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Managers in Manufacturing and Utilities

What they do?

Manufacturing managers plan and direct the operations of manufacturing companies or production departments within organizations. They develop production schedules and implement changes to production equipment/systems.

Utilities managers plan and direct the operations of utility companies or organizations providing services such as waste disposal/recycling and the distribution of water, electricity, natural gas, and heating oil.

Where they find work?

1. Fabricated metal product manufacturing - 8.0%
2. Food manufacturing - 8.0%
3. Wholesale trade - 6.0%
4. Machinery manufacturing - 6.0%
5. Utilities - 5.0%
6. Plastic and rubber products manufacturing - 5.0%
7. Chemical manufacturing - 5.0%

What education do I need?

1. In general, you usually need a college or university degree in your area of work. In some instances, you may substitute appropriate work experience for educational qualifications.

2. To be a manufacturing manager, you usually need a college diploma or university degree in engineering or business administration. You must also have five- to ten-years' supervisory experience in manufacturing.

3. To be a utilities manager, you usually need a college diploma or university degree in an appropriate field. For example, managers of transmission lines need to complete an electrical engineering program, and water supply managers require a program in water resource technology.

4. As a utilities manager, you also need several years' supervisory experience in a related utilities operations department.

5. Utilities managers involved in the transmission and distribution of electrical power, natural gas, and heating oil usually require certification as a professional engineer (P.Eng.).

6. Many recent entrants have an undergraduate university degree, and almost 3 in 10 have a graduate degree.

7. Employers may also be looking for those with experience with manufacturing ERP or other software experience.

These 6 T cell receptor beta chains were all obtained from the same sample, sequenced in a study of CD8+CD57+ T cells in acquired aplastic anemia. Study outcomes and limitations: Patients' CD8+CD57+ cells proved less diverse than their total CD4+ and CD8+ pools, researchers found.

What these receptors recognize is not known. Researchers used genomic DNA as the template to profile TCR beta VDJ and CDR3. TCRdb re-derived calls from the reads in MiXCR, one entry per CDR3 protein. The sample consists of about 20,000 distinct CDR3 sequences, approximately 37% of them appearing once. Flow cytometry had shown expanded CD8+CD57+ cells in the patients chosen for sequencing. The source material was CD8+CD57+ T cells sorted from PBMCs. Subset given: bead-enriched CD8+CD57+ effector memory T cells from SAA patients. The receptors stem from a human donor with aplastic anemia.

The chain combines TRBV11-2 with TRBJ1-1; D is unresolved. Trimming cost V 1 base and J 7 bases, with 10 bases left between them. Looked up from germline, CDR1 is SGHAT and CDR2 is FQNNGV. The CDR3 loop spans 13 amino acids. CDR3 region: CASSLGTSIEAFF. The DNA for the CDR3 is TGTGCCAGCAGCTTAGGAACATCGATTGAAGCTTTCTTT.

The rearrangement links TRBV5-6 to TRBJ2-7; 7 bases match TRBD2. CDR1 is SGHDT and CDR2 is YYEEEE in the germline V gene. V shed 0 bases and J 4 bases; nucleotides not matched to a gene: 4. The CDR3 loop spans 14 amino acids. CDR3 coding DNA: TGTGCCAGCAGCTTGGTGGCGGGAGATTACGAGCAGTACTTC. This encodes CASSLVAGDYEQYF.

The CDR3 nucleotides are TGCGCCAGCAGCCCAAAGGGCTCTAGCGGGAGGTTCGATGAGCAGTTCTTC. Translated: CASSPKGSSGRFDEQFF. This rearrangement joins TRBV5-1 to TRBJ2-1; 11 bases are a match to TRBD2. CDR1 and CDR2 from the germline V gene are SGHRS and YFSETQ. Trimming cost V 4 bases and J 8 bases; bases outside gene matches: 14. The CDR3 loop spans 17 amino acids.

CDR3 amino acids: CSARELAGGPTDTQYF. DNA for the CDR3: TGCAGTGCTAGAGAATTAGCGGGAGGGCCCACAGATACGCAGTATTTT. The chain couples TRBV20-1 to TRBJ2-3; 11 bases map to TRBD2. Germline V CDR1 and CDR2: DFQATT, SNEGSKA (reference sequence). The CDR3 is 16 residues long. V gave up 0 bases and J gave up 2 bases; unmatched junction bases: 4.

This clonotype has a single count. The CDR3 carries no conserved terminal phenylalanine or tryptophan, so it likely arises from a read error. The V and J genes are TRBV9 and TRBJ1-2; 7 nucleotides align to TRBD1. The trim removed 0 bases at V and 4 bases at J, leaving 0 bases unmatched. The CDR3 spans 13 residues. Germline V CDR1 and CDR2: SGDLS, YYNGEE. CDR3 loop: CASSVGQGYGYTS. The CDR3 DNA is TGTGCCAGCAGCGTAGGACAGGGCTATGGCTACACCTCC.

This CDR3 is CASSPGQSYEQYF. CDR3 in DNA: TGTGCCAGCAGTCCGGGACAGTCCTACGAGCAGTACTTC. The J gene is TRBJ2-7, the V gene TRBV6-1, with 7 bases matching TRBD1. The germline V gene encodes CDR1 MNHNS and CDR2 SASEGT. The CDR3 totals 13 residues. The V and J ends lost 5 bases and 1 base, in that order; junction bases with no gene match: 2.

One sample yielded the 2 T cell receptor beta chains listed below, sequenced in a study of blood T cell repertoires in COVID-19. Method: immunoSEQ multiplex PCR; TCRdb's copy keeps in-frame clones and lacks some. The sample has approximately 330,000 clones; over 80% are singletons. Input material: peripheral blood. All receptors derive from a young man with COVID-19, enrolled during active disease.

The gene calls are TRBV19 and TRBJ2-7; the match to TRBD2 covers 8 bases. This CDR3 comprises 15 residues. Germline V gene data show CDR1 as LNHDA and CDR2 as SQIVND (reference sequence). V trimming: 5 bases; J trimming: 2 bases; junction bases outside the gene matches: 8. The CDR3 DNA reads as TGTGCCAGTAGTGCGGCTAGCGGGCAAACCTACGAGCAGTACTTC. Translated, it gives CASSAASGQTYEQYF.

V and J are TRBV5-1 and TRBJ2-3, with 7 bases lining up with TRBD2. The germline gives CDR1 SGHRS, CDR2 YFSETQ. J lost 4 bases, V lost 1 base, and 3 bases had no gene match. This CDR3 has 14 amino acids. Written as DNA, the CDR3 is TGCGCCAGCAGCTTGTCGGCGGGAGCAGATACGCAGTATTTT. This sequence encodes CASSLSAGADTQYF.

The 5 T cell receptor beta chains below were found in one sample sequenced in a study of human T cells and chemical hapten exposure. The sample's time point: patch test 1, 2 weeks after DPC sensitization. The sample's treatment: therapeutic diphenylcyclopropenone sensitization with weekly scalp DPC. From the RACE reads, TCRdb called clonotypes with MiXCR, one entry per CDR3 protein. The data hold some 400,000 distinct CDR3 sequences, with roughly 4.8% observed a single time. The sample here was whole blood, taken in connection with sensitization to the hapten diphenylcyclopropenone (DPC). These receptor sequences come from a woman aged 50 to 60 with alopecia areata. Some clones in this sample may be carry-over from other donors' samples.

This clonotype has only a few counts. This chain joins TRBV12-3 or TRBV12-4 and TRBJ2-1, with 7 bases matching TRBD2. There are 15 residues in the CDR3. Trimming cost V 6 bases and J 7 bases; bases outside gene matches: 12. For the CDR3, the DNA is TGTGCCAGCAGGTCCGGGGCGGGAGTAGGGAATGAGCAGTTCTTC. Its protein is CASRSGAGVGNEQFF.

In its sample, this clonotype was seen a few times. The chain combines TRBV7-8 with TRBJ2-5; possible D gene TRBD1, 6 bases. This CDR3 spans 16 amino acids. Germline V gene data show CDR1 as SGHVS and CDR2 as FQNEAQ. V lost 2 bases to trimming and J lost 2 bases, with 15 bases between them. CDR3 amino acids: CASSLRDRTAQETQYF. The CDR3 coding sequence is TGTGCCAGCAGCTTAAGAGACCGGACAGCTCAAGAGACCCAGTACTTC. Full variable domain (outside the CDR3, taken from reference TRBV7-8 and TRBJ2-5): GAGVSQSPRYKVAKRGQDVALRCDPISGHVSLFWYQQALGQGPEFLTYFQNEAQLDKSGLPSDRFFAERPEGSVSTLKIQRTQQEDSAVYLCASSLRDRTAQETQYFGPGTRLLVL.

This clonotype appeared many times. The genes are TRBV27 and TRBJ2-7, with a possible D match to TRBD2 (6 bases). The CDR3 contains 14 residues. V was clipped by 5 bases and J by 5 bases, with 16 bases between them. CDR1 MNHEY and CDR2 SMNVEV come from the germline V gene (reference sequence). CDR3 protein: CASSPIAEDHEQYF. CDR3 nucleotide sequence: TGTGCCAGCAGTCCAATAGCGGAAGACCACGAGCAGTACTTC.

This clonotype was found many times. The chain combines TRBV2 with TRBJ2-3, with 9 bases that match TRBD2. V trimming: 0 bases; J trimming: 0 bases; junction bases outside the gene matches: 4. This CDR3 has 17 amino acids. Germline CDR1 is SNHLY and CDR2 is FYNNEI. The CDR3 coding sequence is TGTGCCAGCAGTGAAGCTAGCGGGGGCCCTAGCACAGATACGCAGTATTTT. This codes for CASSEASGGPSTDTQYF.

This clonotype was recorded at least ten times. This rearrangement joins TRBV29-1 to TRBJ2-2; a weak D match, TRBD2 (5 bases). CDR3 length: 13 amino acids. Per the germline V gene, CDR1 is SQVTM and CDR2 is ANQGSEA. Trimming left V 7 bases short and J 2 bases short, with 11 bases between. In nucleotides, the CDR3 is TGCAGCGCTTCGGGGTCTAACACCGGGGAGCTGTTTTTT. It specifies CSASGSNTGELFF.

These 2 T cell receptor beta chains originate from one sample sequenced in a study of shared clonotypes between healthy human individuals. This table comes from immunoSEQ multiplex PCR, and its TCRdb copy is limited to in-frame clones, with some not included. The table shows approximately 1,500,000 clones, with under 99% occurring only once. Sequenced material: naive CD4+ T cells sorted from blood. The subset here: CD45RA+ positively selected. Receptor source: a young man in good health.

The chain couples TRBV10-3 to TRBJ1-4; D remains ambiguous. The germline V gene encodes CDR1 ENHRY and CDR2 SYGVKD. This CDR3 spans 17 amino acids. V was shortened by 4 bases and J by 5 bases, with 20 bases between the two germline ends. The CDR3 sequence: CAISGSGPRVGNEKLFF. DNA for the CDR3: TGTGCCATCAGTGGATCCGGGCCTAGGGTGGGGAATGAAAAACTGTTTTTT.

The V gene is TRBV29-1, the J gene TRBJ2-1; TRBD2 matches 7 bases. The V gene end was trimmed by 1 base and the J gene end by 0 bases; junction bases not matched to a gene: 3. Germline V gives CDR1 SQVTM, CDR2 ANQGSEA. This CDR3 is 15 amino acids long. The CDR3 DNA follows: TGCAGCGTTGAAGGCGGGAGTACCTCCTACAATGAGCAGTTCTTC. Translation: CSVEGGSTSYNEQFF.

High School Subject that will help:

1. English
2. Business
3. Industrial Arts

What can you expect to make:

Hourly wages ($31.39) are above the national average ($18.07). These earnings are close to the average for occupations in the processing, manufacturing and utilities sector. These wages grew at an average rate from 2002 to 2004.

Average Wage

Managers in Manufacturing and Utilities wages

Expected Wage by Age

Managers in Manufacturing and Utilities Wage By Age

Unemployment:

3% of Managers in Manufacturing and Utilities are unemployed. This rate is close to the average for management occupations.

Unemployment

Managers in Manufacturing and Utilities Unemployment

Trends in Unemployment

Managers in Manufacturing and Utilities Trends in Unemployment

Current Job Outlook:

The job outlook for Managers in Manufacturing and Utilities is considered Average because:

1. Employment grew at a below-average rate.

2. Hourly wages ($31.39) are above the average ($18.07), and the rate of wage growth is close to the average.

3. The unemployment rate (3%) is close to the 2004 average (7%).

Future Job Prospects:

Your job outlook will continue to be Average because:

1. The employment growth rate will likely be above average.

2. The retirement rate will likely be above average and the number of retiring workers should contribute to job openings.

3. The number of job openings will likely exceed the number of job seekers. This will not be significant enough to have an impact on the work prospects.

Highest Concetration:

The highest concentrations Managers in Manufacturing and Utilities are found in Quebec and Ontario while the lowest concentrations are in Newfoundland and Saskatchewan.

Useful Experience:

1. Leadership

2. Business management

3. Entrepreneurship skills

Part Time Workers

Managers in Manufacturing and Utilities Part Time Workers

Part time workers:


2% of Managers in Manufacturing and Utilities are employed only on a part-time basis. There were 86,600 workers employed in these occupations in 2004, an increase of 5% since 1997. The percentage of part-time workers (2%) is below the 2004 average (19%) and has dropped significantly since 1997.

Age Demographics

Managers in Manufacturing and Utilities Age Demographics

Age Demographics:


The relatively low percentage of younger workers suggests few entry-level job openings, and could point to a greater need for workers with experience or a number of years of training. The retirement rate to 2009 will likely be average influenced by a similar-to-average retirement age (62).

Self Employed

Managers in Manufacturing and Utilities Self Employed

Self Employed:


Roughly 29% of Managers in Manufacturing and Utilities are self-employed. This is considered The percentage of self-employed workers (29%) is above the 2004 average of 15% and has stayed about the same since 1997. for the industry as a whole.

Men vs Women

Managers in Manufacturing and Utilities Men vs Women

Men vs Women:


14% of the individuals employed as Managers in Manufacturing and Utilities are women. Compared to other industries, this is The percentage of women is 14% compared to the 2004 average of 48% and has dropped since 1997. .